Blu-ray Review: ‘Victim’ Suffers From Too Much Going On

‘Victim’ is a watered down take on both the “good girl/bad guy” and “life changing teacher” movie tropes, cluttered with filler and unnecessary subplots that distract from any overall story. From the very beginning, the film sets itself up to feature complex characters in complex situations. It does make great strides in this direction, but it is unable to create the depth it aspires to, with all of its various subplots and incredibly short running time. Its preoccupation with complexity breeds a chaos that results in an ending that attempts to incoherently straddle tragedy with a notion of overcoming adversity. It is unnecessarily disappointing and vague.

Tyson (Ashley Chin) is a twenty-year old caught in a bad way. He has been the sole caretaker and provider for his sister since he was 16, which has forced him to undertake a life of crime to pay his debts. The hope of a better life, for both him and his sister, has brought him to a place where he wants to move on from his criminal past, but his old life won’t be disposed of so quickly. The appearance of Tia (Ashley Madekwe) a girl from a very different background, offers Tyson a glance at what his life could be like if he went legit. Meanwhile, his sister finds similar encouragement and motivation for a better life from an inspirational teacher (David Harewood).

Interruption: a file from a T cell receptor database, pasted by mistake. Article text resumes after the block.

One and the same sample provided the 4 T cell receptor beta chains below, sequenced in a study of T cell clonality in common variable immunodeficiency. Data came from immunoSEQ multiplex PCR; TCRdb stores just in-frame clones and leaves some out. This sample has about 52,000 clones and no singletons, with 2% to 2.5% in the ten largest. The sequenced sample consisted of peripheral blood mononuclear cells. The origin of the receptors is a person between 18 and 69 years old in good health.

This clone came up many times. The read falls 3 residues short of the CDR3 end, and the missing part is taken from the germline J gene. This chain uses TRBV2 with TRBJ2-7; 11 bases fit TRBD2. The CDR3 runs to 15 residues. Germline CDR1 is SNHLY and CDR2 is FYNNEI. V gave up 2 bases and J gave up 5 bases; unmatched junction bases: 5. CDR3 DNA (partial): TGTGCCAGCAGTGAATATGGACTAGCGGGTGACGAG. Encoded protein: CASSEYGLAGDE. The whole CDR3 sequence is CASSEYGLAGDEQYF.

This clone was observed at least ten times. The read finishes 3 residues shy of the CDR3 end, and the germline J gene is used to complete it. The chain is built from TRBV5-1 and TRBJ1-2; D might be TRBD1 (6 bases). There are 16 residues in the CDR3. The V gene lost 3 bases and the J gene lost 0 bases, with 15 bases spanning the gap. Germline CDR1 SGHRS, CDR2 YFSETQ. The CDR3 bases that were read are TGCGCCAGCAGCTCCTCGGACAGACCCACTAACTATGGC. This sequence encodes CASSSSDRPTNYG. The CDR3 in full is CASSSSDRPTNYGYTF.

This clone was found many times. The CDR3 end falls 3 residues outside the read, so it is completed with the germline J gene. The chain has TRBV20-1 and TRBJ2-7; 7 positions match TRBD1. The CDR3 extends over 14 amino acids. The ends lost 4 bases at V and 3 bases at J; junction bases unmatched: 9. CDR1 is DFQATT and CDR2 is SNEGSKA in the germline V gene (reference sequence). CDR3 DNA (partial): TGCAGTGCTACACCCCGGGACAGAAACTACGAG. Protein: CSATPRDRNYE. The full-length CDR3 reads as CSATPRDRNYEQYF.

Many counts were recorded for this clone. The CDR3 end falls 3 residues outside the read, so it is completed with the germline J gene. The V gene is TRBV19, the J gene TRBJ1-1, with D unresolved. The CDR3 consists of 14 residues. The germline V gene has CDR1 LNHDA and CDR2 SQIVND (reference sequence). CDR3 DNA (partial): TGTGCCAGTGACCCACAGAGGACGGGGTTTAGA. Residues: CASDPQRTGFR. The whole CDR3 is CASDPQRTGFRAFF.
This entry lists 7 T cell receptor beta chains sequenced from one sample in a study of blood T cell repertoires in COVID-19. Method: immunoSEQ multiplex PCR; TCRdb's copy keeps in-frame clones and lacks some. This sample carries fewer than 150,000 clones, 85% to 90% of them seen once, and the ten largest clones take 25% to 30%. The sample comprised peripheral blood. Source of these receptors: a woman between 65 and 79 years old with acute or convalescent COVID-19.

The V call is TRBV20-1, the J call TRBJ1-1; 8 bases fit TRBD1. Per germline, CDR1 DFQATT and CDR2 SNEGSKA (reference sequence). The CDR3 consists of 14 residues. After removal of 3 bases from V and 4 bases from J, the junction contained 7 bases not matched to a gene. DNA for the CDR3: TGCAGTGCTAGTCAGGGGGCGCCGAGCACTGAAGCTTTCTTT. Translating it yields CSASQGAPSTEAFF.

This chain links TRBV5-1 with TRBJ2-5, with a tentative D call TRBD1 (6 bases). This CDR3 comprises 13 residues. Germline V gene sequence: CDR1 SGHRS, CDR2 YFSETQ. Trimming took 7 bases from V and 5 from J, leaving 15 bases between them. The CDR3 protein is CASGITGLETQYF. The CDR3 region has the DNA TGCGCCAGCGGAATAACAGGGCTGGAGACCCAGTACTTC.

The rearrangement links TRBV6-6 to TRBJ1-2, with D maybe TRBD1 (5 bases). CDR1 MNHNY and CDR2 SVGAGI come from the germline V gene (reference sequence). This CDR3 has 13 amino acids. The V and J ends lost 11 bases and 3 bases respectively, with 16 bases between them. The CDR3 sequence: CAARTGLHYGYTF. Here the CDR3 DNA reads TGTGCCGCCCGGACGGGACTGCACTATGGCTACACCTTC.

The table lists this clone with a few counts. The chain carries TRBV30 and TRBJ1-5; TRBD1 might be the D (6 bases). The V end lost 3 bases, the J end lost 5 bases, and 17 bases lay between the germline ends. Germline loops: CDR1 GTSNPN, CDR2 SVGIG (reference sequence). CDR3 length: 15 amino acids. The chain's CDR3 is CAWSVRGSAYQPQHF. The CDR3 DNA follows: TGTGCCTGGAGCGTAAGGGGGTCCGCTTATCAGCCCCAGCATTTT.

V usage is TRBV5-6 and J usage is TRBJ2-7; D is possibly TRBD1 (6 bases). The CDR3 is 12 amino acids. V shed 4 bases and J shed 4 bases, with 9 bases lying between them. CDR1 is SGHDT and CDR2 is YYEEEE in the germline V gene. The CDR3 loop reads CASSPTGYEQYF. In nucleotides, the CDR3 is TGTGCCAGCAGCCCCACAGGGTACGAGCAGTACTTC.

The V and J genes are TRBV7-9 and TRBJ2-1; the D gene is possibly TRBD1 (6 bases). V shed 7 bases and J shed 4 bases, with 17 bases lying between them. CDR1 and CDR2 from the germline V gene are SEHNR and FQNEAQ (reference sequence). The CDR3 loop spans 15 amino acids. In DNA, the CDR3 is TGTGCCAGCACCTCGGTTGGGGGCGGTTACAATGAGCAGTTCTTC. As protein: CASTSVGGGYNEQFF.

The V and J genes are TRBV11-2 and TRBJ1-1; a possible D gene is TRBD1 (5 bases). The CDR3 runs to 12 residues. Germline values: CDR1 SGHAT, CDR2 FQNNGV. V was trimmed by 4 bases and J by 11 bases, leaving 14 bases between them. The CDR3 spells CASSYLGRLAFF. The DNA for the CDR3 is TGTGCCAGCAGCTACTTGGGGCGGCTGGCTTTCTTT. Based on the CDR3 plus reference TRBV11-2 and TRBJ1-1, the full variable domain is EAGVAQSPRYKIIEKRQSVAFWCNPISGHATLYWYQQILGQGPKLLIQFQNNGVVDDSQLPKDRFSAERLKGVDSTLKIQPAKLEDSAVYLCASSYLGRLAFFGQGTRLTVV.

Performance wise the movie is fairly strong and consistent. None of the actors really steal any of their scenes, but many offer engrossing performances. Ashley Chin creates a character that is simultaneously sympathetic and flawed. The inadequacies of his performance appear traceable more to a lack of depth in the screenwriting than his acting abilities.

Much of the film’s editing and scene transitions feel very amateurish, and quickly become annoying to watch. There are multiple montages that feature a hip-hop song played over scenes made up of a bunch of jerky five to ten second camera shots. While this technique does allow the story to progress much quicker, it is at the expense of giving the audience a chance to develop a better understanding of the characters.

‘Victim’ suffers from having too much going on. It offers snippets of noteworthy moments, but it quickly squanders these by biting off more than it can handle in its short running time.

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